Engineering is usually all about efficiency. The Rube Goldberg Society, however, enjoys taking the scenic route. This student organization is known for creating some of the most eccentric and comical machines at Illinois, and we had to find out more. We sat down with Abby, the club’s current president, to learn about the inner workings of the Rube Goldberg Society.
Who was Rube Goldberg?
“He was a cartoonist. … And he would basically just draw cartoons about one simple task being done in a crazy way, like with animals and taking up a whole house just to serve a piece of cake.”
So do you guys make the machines that he drew?
“No, I don’t think they’re possible, but we base our ideas off that concept. … Basically, we make a large-scale, chain-reaction machine. So we kind of make a lot of smaller problems, and then solve those before we solve our final problems. … It’s almost like reverse engineering in a way, because we’re solving problems with more problems, and doing things in the most creative and complicated way possible.”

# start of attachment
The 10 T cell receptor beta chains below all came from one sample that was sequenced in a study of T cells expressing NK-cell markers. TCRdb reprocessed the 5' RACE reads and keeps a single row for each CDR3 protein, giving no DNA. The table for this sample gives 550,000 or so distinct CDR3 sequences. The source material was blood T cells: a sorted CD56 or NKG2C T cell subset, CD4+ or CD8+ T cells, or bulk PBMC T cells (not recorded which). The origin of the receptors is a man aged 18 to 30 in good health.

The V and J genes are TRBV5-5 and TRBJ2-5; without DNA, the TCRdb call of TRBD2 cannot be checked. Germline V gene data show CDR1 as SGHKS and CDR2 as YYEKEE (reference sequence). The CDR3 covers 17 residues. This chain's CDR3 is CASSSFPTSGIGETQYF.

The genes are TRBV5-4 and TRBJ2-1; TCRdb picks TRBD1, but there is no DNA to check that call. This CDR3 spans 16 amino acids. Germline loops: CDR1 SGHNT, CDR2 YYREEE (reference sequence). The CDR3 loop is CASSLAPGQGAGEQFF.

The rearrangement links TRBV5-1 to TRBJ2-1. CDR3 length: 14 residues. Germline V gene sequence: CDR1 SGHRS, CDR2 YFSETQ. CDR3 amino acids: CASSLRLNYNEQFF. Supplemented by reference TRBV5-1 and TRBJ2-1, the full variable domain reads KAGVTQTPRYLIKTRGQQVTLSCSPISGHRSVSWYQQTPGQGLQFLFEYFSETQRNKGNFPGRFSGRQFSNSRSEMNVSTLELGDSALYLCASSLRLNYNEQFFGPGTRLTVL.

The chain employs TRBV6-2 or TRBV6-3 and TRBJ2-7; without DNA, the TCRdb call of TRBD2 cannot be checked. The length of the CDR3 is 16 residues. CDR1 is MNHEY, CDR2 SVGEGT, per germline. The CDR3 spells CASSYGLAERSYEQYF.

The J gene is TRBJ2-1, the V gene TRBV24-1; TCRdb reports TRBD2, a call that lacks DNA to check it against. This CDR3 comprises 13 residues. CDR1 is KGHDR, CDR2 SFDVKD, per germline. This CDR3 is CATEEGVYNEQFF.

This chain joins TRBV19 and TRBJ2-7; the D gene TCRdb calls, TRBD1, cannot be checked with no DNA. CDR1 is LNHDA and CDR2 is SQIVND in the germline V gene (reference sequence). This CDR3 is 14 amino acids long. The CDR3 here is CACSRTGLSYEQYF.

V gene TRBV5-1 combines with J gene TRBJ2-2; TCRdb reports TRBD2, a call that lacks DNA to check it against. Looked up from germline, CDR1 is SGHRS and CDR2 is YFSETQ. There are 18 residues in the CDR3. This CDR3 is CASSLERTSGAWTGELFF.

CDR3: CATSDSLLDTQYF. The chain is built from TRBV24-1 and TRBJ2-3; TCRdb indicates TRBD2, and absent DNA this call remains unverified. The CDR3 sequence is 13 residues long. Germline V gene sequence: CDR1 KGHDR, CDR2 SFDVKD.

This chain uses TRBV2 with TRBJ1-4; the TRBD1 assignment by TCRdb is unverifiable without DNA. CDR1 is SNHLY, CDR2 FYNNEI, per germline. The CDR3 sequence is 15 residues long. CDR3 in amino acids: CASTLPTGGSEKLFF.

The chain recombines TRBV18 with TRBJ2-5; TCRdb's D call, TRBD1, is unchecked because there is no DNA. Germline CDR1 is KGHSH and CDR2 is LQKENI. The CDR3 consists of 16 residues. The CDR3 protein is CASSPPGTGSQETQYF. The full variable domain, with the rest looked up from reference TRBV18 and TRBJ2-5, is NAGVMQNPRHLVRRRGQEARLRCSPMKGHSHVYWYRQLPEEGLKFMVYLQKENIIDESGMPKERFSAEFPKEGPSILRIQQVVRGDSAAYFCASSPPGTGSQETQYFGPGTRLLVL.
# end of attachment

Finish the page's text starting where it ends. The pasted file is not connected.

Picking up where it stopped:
How do you even start making one of these machines?
“We do some ideation at the beginning. … We usually have a meeting and just let people throw out ideas. We’ll make a list, and it’s hundreds because people just shout out whatever fun things are in their head. And then we take the best few options and vote on it.”
Once you have your idea, what’s next?
“We build our frame first out of wood. … I think this year, it’s about 7 feet by 4 feet by 7 feet. And then we split it into sections so that each build day only has to worry about one section. … So like, the people who come on Friday will work on one section, and so on. … Then at the end, we do transition steps in between. … The majority of the time is problem solving and just fiddling with things until they work, which takes months. Pretty much from like September to February.